Marie-Marguerite Chabouillez, born 1775 ('Canadian wife')

Marie-Marguerite was the daughter of Marguerite Larchevêue and Charles-Jean-Baptiste Chaboillez, an influential fur trader. Her brother Charles was also in the fur trade business. In 1793 she married Simon McTavish, a successful fur trader, and they had four children, all of whom died in their 20s. A few years after Simon's death in 1804, Marie-Marguerite married William Smith Christie Plenderleath, son of the Scottish army officer Gabriel Christie Christie's mistress, Rachel Plenderleath.

James Cuthbert, 1719?-1798

Army officer, merchant, legislative councillor. Born in Scotland to an aristocratic family, James began his career in the navy and the army. In 1765 he purchased the seigneury of Berthier and the following year was appointed to the Council of Québec by James Murray, and became justice of the peace. In 1776, during the American invasion, his manor house and property were burned, and he was imprisoned in Albany, New York. James led a prosperous life, but had many foes and was frustrated by his lack of political influence. He was dismissed from his post of justice of the peace in 1786. He had three wives: Margaret Mackenzie, who he married in 1749, Catherine Cairns, married in 1766 and with whom he had 10 children, and Rebecca Stockton, who became his wife in 1786. James died suddenly at Berthier-en-haut, now Berthierville, Québec.

Hugh Finlay, 1730?-1801

Merchant, seigneur, politician, and landowner. Hugh was born in Scotland. In 1763 he emigrated to Canada where he went into business as a merchant and became post master of Québec. He established a weekly postal service between Québec and Montréal and a monthly service through Skenesborough and Albany which met the packet service between the city of New York and Falmouth, England. He also meticulously surveyed post roads. In 1764 Hugh was appointed a justice of the peace for the District of Québec. Hugh's career suffered during the American Revolution, but he retained his political influence. After the war, Hugh expanded the postal service and re-established routes with the United States. He married Mary Philips in Québec. They had 10 children.

Marie-Anne-Catherine Fleury Deshambault, 1740-1818 ('Baronne of Longueuil')

Born in Québec, Marie-Anne-Catherine was the daughter of Catherine Veron de Grandmesnil and Joseph Fleury Deschambault, a civil servant and merchant. In 1754 she married Charles Le Moyne de Longueuil, the third Baron de Longueuil (1687-1755), son of Charles Le Moyne, Seigneur. The marriage was advantageous for Marie's family. Charles died in 1755. In March 1756 Marie gave birth to twin girls, one of whom died. Marie and her baby Marie-Charles-Joseph lived in the Hôpital Général in Montréal. In 1770 Marie, Dowager Baroness of Longueuil, married William Grant.

Joseph Frobisher, 1740-1810 ('Mr Frobesher')

Fur-trader, politician, landowner, military officer. Born in Halifax, Yorkshire, Joseph emigrated to Lower Canada with two brothers and they established a fur-trading business. Following the death of his brothers Joseph entered into a partnership with Simon McTavish and in 1787 McTavish, Frobisher & Company was founded. Joseph married Charlotte Jobert and had 12 children.

George III, 1738-1820 ('King of England')

William Grant, 1744-1805

Born in Scotland, William was the son of Jean Tyrie and William Grant, a legislative counsellor and Jacobite in the uprising of 1745. William became a very successful British merchant in Québec. In 1770 he married Marie-Anne-Catherine Fleury Deshambault, Dowager Baroness of Longueuil and consequently came into possession of some of the Longueuil seigneurial resources, including a farm on Île Sainte-Hélène.

General Frederick Haldimand, 1718-1791 ('Gen Haldemand')

Army officer, Governor. Born in Switzerland to he served in Prussia and Holland and in 1756 joined the British Army serving in North America in the Seven Years' War. He became Military Governor of Trois-Rivières and then governor of Québec in 1777. After the American Revolution he was responsible for settling the Loyalist refugees in Ontario.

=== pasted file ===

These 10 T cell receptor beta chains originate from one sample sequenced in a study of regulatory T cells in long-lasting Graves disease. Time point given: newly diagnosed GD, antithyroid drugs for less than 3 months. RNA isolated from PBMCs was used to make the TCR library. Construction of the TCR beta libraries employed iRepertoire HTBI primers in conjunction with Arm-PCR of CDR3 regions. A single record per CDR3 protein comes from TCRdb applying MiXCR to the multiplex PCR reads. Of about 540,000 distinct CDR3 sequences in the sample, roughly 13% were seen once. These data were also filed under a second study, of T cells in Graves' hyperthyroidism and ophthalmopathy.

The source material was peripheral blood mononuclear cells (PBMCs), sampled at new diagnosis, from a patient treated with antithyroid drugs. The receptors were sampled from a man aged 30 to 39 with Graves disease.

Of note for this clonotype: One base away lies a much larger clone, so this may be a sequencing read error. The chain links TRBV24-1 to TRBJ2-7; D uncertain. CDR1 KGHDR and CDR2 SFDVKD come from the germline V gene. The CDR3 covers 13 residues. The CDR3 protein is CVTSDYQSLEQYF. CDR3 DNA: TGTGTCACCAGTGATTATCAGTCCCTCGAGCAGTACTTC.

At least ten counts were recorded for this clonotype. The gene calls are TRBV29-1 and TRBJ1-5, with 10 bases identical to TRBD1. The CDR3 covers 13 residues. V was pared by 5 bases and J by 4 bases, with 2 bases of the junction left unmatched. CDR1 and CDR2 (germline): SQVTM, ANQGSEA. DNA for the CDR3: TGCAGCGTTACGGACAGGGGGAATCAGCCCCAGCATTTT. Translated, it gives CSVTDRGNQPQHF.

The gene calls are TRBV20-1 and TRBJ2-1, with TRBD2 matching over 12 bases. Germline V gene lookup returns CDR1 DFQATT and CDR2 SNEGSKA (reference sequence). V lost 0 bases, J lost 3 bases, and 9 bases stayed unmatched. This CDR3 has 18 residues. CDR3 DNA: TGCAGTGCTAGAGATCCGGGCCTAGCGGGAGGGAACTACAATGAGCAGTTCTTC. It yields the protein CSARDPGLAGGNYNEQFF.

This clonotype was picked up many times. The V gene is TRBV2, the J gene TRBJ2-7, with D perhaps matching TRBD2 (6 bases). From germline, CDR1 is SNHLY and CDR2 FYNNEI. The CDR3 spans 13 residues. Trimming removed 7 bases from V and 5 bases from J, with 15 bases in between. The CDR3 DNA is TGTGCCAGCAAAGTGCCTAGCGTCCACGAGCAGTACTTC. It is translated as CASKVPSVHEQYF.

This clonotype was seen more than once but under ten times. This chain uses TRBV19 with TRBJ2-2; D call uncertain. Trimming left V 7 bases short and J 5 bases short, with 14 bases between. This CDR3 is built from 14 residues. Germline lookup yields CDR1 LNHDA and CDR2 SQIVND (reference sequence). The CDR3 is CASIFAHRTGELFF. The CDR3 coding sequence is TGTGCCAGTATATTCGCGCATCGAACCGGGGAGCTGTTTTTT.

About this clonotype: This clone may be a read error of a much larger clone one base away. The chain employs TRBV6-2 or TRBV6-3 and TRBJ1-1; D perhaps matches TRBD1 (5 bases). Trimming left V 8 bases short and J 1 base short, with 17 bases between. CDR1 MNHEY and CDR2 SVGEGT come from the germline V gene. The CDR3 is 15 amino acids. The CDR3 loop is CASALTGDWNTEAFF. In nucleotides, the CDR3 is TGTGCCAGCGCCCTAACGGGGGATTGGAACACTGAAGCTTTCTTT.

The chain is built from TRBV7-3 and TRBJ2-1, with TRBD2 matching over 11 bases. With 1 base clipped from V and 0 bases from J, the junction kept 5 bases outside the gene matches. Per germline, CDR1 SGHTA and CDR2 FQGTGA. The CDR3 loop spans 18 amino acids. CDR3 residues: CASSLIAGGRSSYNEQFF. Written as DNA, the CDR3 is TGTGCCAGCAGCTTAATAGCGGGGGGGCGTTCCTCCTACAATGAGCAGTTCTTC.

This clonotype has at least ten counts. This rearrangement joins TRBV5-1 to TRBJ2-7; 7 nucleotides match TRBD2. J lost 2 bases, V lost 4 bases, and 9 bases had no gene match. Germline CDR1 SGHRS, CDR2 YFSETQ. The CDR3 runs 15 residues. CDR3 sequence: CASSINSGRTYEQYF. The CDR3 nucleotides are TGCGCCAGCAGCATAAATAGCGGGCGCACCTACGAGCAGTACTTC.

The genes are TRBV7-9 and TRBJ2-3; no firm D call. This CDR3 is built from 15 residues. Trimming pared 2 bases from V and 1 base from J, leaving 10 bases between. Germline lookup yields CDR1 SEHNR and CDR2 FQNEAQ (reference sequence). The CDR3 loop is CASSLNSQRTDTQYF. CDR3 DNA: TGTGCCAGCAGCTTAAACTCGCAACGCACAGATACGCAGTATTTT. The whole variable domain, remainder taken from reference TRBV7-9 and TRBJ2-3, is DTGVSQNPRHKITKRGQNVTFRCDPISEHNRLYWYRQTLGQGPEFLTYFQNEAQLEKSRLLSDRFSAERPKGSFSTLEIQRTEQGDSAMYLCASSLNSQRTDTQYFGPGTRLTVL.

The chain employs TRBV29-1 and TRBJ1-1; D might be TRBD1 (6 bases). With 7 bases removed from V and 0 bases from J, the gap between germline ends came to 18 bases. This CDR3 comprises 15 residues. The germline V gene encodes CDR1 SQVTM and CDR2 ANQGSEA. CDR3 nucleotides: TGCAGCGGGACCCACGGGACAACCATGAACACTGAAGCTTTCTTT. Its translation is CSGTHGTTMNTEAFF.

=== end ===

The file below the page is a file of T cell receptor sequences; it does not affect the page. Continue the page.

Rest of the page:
Peter Hunter, 1746-1805 ('Governor Hunter')

Hunter was born in Scotland, entered the military at an early age, and became Commander-in-Chief of His Majesty the King's military forces in British North America. In 1799 he became Lieutenant Governor of Upper Canada.

Sir John Johnson, 1742-1830

Military officer, Loyalist, colonial official, politician, landowner, and seigneur. Born at Mount Johnson, John was the only son of Sir William Johnson and Catherine Weissenberg (1722-1759). He was heir to the Johnson family Mohawk Valley estate. He married Mary Watts in New York. They had 11 surviving children. He moved to Montréal at the outbreak of the Revolutionary War where he commanded troops in the King's Royal Regiment of New York. Between 1782 and 1828 he was commander of the British Indian Department. John's military and masonic funeral was attended by 300 Indians and a great many friends and acquaintances.

Lady Mary Watts Johnson, 1753-1815 ('Lady Johnson')

Loyalist. Mary, born in America, was the daughter of John Watts and Anne Delancey of New York. On 29 June 1773 she married John Johnson in New York. They had 11 surviving children.

Sir William Johnson, 1715-1774

Superintendent of the northern Indians, merchant, colonial official. Born in County Meath, Ireland, William settled in North America in 1738. He developed a good relationship with the Haudenosaunee (Iroquois) and became a wealthy landowner and militia officer in the Mohawk Valley. During the Seven Years' War he helped secure the British alliance with Haudenosaunee — the 'Six Nations Confederacy' — against the French. Mary Brandt (1736-1796), the Mohawk clan mother Konwatsi'tsiaienni, became John’s wife and they had eight children. Mary's brother, the Mohawk chief and statesman Thayendanegea (Joseph Brant), was a close friend and translator to Johnson.

John Lees, 1740-1807 ('Mr Lees')

Militia officer, merchant, landowner, politician and judge. Born in Scotland, John emigrated to Canada with his parents. During the American Revolution he became a militia captain, fighting for the British. 1773 John and the merchant Alexander Davison set up the firm Davison and Lees which specialised in supplying British troops in North America. In 1792 John was elected to the first house of assembly of Lower Canada for the Three Rivers constituency. He held this post until he became too ill shortly before he died. John also served as justice of the peace for the District of Québec from 1795-1799, as a director of the Agriculture Society of Québec, and was on the board of the Québec Library. Unmarried, John left his estate to his sisters in Stirling, Scotland.